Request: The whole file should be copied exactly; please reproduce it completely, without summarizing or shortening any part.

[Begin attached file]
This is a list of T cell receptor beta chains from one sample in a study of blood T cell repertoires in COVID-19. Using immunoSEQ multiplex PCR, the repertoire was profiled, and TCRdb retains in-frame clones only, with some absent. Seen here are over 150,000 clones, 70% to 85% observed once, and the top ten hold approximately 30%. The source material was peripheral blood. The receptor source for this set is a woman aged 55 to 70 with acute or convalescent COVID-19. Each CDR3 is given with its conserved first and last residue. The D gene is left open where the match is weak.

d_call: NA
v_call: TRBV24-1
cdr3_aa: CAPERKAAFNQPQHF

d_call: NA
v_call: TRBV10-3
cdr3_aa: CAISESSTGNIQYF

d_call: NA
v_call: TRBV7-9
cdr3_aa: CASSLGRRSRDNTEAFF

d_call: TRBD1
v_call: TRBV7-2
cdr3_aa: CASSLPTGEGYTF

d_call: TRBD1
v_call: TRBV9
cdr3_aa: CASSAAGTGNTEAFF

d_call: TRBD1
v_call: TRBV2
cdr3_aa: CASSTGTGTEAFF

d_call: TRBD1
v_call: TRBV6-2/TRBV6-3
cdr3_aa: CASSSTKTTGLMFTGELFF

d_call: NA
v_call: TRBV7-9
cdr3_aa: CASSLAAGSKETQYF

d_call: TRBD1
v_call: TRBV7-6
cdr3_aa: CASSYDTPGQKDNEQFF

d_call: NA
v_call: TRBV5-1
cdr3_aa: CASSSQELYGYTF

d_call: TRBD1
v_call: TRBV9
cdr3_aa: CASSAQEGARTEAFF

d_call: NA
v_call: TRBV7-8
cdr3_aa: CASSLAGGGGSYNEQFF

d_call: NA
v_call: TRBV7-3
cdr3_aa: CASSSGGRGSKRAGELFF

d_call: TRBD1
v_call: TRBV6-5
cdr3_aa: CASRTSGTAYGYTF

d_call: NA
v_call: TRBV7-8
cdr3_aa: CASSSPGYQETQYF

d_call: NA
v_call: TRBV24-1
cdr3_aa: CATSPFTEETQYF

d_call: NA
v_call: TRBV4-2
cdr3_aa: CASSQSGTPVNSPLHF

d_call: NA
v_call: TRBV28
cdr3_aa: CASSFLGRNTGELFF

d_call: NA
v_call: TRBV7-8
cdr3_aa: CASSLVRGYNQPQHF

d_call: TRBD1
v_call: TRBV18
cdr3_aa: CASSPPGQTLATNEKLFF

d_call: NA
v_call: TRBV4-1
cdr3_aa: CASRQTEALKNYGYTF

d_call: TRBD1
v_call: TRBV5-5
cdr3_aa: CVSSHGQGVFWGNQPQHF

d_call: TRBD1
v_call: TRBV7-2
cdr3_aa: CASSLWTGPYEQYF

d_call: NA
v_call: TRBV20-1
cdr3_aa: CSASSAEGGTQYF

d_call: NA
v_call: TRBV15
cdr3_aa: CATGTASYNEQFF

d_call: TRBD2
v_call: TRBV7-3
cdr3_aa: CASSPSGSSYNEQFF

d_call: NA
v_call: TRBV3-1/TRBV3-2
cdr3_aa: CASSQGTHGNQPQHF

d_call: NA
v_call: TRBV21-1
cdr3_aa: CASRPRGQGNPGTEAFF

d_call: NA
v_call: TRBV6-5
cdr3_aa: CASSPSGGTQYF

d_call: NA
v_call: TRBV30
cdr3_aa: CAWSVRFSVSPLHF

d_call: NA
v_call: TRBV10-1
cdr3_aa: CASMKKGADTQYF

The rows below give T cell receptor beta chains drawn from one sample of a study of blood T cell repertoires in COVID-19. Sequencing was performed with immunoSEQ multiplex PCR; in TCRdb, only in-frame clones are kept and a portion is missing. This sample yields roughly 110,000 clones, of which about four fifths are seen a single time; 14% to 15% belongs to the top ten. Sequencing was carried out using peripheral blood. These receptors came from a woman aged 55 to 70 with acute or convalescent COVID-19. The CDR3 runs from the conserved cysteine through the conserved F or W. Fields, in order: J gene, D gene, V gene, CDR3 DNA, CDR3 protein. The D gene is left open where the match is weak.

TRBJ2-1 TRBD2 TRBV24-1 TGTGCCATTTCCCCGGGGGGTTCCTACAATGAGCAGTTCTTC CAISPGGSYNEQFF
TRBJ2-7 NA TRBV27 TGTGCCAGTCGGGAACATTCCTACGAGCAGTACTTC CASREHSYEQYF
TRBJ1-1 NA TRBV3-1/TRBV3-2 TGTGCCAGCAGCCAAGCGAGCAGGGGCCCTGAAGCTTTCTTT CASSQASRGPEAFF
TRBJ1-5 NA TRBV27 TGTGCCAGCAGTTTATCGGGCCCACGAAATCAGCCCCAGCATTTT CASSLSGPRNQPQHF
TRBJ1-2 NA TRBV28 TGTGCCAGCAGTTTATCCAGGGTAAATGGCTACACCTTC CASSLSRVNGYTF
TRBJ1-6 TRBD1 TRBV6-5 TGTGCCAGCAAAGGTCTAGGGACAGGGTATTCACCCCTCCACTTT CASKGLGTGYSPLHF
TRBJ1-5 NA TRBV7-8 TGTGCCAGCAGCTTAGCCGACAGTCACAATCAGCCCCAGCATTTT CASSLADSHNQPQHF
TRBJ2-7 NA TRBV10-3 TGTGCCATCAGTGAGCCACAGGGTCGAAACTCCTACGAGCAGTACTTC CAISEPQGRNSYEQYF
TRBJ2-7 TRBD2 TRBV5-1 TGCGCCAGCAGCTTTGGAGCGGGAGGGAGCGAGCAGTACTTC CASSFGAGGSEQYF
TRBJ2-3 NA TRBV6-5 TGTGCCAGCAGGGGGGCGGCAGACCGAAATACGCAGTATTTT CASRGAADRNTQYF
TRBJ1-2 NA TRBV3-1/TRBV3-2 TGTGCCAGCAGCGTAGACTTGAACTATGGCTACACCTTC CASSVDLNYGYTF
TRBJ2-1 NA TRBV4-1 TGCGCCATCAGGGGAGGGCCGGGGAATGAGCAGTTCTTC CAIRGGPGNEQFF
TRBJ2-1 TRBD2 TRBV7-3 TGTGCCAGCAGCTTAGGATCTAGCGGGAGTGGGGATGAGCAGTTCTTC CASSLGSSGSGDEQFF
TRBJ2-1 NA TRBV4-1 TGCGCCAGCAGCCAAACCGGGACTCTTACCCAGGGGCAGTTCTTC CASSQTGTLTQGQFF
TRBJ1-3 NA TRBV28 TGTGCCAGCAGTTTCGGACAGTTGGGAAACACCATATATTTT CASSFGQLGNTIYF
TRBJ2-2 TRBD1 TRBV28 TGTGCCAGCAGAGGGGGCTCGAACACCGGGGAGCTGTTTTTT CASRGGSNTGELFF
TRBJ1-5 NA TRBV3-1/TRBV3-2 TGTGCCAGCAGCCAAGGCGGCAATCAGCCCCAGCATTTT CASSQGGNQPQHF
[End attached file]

This is a list of T cell receptor beta chains from one sample in a study of blood T cell repertoires in COVID-19. Using immunoSEQ multiplex PCR, the repertoire was profiled, and TCRdb retains in-frame clones only, with some absent. Seen here are over 150,000 clones, 70% to 85% observed once, and the top ten hold approximately 30%. The source material was peripheral blood. The receptor source for this set is a woman aged 55 to 70 with acute or convalescent COVID-19. Each CDR3 is given with its conserved first and last residue. The D gene is left open where the match is weak.

d_call: NA
v_call: TRBV24-1
cdr3_aa: CAPERKAAFNQPQHF

d_call: NA
v_call: TRBV10-3
cdr3_aa: CAISESSTGNIQYF

d_call: NA
v_call: TRBV7-9
cdr3_aa: CASSLGRRSRDNTEAFF

d_call: TRBD1
v_call: TRBV7-2
cdr3_aa: CASSLPTGEGYTF

d_call: TRBD1
v_call: TRBV9
cdr3_aa: CASSAAGTGNTEAFF

d_call: TRBD1
v_call: TRBV2
cdr3_aa: CASSTGTGTEAFF

d_call: TRBD1
v_call: TRBV6-2/TRBV6-3
cdr3_aa: CASSSTKTTGLMFTGELFF

d_call: NA
v_call: TRBV7-9
cdr3_aa: CASSLAAGSKETQYF

d_call: TRBD1
v_call: TRBV7-6
cdr3_aa: CASSYDTPGQKDNEQFF

d_call: NA
v_call: TRBV5-1
cdr3_aa: CASSSQELYGYTF

d_call: TRBD1
v_call: TRBV9
cdr3_aa: CASSAQEGARTEAFF

d_call: NA
v_call: TRBV7-8
cdr3_aa: CASSLAGGGGSYNEQFF

d_call: NA
v_call: TRBV7-3
cdr3_aa: CASSSGGRGSKRAGELFF

d_call: TRBD1
v_call: TRBV6-5
cdr3_aa: CASRTSGTAYGYTF

d_call: NA
v_call: TRBV7-8
cdr3_aa: CASSSPGYQETQYF

d_call: NA
v_call: TRBV24-1
cdr3_aa: CATSPFTEETQYF

d_call: NA
v_call: TRBV4-2
cdr3_aa: CASSQSGTPVNSPLHF

d_call: NA
v_call: TRBV28
cdr3_aa: CASSFLGRNTGELFF

d_call: NA
v_call: TRBV7-8
cdr3_aa: CASSLVRGYNQPQHF

d_call: TRBD1
v_call: TRBV18
cdr3_aa: CASSPPGQTLATNEKLFF

d_call: NA
v_call: TRBV4-1
cdr3_aa: CASRQTEALKNYGYTF

d_call: TRBD1
v_call: TRBV5-5
cdr3_aa: CVSSHGQGVFWGNQPQHF

d_call: TRBD1
v_call: TRBV7-2
cdr3_aa: CASSLWTGPYEQYF

d_call: NA
v_call: TRBV20-1
cdr3_aa: CSASSAEGGTQYF

d_call: NA
v_call: TRBV15
cdr3_aa: CATGTASYNEQFF

d_call: TRBD2
v_call: TRBV7-3
cdr3_aa: CASSPSGSSYNEQFF

d_call: NA
v_call: TRBV3-1/TRBV3-2
cdr3_aa: CASSQGTHGNQPQHF

d_call: NA
v_call: TRBV21-1
cdr3_aa: CASRPRGQGNPGTEAFF

d_call: NA
v_call: TRBV6-5
cdr3_aa: CASSPSGGTQYF

d_call: NA
v_call: TRBV30
cdr3_aa: CAWSVRFSVSPLHF

d_call: NA
v_call: TRBV10-1
cdr3_aa: CASMKKGADTQYF

The rows below give T cell receptor beta chains drawn from one sample of a study of blood T cell repertoires in COVID-19. Sequencing was performed with immunoSEQ multiplex PCR; in TCRdb, only in-frame clones are kept and a portion is missing. This sample yields roughly 110,000 clones, of which about four fifths are seen a single time; 14% to 15% belongs to the top ten. Sequencing was carried out using peripheral blood. These receptors came from a woman aged 55 to 70 with acute or convalescent COVID-19. The CDR3 runs from the conserved cysteine through the conserved F or W. Fields, in order: J gene, D gene, V gene, CDR3 DNA, CDR3 protein. The D gene is left open where the match is weak.

TRBJ2-1 TRBD2 TRBV24-1 TGTGCCATTTCCCCGGGGGGTTCCTACAATGAGCAGTTCTTC CAISPGGSYNEQFF
TRBJ2-7 NA TRBV27 TGTGCCAGTCGGGAACATTCCTACGAGCAGTACTTC CASREHSYEQYF
TRBJ1-1 NA TRBV3-1/TRBV3-2 TGTGCCAGCAGCCAAGCGAGCAGGGGCCCTGAAGCTTTCTTT CASSQASRGPEAFF
TRBJ1-5 NA TRBV27 TGTGCCAGCAGTTTATCGGGCCCACGAAATCAGCCCCAGCATTTT CASSLSGPRNQPQHF
TRBJ1-2 NA TRBV28 TGTGCCAGCAGTTTATCCAGGGTAAATGGCTACACCTTC CASSLSRVNGYTF
TRBJ1-6 TRBD1 TRBV6-5 TGTGCCAGCAAAGGTCTAGGGACAGGGTATTCACCCCTCCACTTT CASKGLGTGYSPLHF
TRBJ1-5 NA TRBV7-8 TGTGCCAGCAGCTTAGCCGACAGTCACAATCAGCCCCAGCATTTT CASSLADSHNQPQHF
TRBJ2-7 NA TRBV10-3 TGTGCCATCAGTGAGCCACAGGGTCGAAACTCCTACGAGCAGTACTTC CAISEPQGRNSYEQYF
TRBJ2-7 TRBD2 TRBV5-1 TGCGCCAGCAGCTTTGGAGCGGGAGGGAGCGAGCAGTACTTC CASSFGAGGSEQYF
TRBJ2-3 NA TRBV6-5 TGTGCCAGCAGGGGGGCGGCAGACCGAAATACGCAGTATTTT CASRGAADRNTQYF
TRBJ1-2 NA TRBV3-1/TRBV3-2 TGTGCCAGCAGCGTAGACTTGAACTATGGCTACACCTTC CASSVDLNYGYTF
TRBJ2-1 NA TRBV4-1 TGCGCCATCAGGGGAGGGCCGGGGAATGAGCAGTTCTTC CAIRGGPGNEQFF
TRBJ2-1 TRBD2 TRBV7-3 TGTGCCAGCAGCTTAGGATCTAGCGGGAGTGGGGATGAGCAGTTCTTC CASSLGSSGSGDEQFF
TRBJ2-1 NA TRBV4-1 TGCGCCAGCAGCCAAACCGGGACTCTTACCCAGGGGCAGTTCTTC CASSQTGTLTQGQFF
TRBJ1-3 NA TRBV28 TGTGCCAGCAGTTTCGGACAGTTGGGAAACACCATATATTTT CASSFGQLGNTIYF
TRBJ2-2 TRBD1 TRBV28 TGTGCCAGCAGAGGGGGCTCGAACACCGGGGAGCTGTTTTTT CASRGGSNTGELFF
TRBJ1-5 NA TRBV3-1/TRBV3-2 TGTGCCAGCAGCCAAGGCGGCAATCAGCCCCAGCATTTT CASSQGGNQPQHF